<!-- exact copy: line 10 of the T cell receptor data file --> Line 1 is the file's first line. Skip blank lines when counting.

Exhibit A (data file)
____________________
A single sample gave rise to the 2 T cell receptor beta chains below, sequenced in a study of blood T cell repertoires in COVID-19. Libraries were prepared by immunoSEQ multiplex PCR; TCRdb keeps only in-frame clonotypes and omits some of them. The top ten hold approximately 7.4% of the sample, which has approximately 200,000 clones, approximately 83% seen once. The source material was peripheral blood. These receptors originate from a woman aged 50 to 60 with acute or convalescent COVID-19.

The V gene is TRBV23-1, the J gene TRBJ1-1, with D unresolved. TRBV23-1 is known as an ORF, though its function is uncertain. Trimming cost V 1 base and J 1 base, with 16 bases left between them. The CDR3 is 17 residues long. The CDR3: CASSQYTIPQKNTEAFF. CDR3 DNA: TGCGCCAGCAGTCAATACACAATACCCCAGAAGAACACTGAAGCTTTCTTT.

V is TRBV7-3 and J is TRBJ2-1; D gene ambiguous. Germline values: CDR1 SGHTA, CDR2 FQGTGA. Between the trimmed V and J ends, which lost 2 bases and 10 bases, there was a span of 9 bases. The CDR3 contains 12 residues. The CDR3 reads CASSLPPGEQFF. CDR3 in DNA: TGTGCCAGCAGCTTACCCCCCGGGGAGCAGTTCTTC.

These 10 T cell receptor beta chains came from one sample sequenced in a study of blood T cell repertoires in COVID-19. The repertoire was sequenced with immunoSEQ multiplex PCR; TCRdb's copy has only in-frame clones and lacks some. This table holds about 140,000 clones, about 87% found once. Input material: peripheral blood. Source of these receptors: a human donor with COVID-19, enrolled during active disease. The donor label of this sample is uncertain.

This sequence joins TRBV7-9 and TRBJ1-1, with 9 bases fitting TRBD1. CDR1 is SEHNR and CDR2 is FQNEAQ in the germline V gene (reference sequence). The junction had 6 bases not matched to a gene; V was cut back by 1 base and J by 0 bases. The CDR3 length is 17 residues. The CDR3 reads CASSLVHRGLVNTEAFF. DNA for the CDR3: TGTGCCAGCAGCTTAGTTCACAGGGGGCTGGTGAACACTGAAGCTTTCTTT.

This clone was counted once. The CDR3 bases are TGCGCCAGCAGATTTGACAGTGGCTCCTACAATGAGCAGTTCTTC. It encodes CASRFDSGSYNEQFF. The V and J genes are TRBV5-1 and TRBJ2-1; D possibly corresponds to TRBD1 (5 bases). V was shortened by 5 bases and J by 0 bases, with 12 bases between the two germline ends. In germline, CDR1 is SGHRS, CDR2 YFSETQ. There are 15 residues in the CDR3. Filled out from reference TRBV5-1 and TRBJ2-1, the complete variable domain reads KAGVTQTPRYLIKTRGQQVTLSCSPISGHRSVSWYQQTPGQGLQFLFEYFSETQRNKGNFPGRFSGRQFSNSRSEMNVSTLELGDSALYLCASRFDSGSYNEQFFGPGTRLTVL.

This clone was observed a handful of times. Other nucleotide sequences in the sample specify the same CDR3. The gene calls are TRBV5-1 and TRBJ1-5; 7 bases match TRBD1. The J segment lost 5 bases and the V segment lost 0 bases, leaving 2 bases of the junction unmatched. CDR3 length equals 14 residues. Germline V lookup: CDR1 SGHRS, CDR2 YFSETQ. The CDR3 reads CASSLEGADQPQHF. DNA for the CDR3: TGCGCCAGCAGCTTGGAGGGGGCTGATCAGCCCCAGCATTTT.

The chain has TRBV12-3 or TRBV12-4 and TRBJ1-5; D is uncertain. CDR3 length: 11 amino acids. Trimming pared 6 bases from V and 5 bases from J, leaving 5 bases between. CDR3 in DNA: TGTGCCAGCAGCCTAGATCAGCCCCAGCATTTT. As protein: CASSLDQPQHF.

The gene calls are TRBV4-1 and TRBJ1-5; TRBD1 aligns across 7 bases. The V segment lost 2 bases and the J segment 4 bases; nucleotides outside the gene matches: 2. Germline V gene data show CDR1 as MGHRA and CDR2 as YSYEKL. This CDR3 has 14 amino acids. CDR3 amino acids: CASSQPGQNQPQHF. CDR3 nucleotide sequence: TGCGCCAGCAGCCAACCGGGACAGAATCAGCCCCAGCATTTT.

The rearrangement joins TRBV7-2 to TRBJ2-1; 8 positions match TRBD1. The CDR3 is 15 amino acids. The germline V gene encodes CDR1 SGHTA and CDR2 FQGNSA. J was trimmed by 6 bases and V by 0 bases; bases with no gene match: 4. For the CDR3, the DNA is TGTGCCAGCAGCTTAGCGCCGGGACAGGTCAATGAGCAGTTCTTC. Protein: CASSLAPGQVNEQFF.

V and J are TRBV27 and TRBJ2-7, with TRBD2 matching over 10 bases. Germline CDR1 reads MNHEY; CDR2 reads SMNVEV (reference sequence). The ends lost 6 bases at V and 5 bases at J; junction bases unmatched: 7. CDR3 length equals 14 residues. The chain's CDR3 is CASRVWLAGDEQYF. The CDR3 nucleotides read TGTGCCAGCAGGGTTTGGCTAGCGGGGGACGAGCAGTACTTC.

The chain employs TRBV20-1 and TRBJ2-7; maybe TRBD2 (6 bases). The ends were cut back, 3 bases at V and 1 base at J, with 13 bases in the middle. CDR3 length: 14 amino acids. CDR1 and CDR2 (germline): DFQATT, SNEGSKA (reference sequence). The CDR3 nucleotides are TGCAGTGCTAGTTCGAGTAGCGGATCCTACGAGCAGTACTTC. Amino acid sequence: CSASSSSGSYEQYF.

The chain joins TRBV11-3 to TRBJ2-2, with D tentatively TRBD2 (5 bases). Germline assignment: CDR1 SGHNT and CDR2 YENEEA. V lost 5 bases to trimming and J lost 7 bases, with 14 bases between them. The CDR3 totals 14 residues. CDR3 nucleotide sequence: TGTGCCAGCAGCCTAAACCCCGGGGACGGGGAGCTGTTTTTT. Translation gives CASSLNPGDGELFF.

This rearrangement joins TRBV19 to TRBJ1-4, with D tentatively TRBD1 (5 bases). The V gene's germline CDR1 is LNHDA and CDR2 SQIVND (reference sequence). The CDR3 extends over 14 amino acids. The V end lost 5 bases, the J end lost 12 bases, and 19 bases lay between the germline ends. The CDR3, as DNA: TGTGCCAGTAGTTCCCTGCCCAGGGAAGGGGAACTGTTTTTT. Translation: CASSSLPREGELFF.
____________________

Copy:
The rearrangement joins TRBV7-2 to TRBJ2-1; 8 positions match TRBD1. The CDR3 is 15 amino acids. The germline V gene encodes CDR1 SGHTA and CDR2 FQGNSA. J was trimmed by 6 bases and V by 0 bases; bases with no gene match: 4. For the CDR3, the DNA is TGTGCCAGCAGCTTAGCGCCGGGACAGGTCAATGAGCAGTTCTTC. Protein: CASSLAPGQVNEQFF.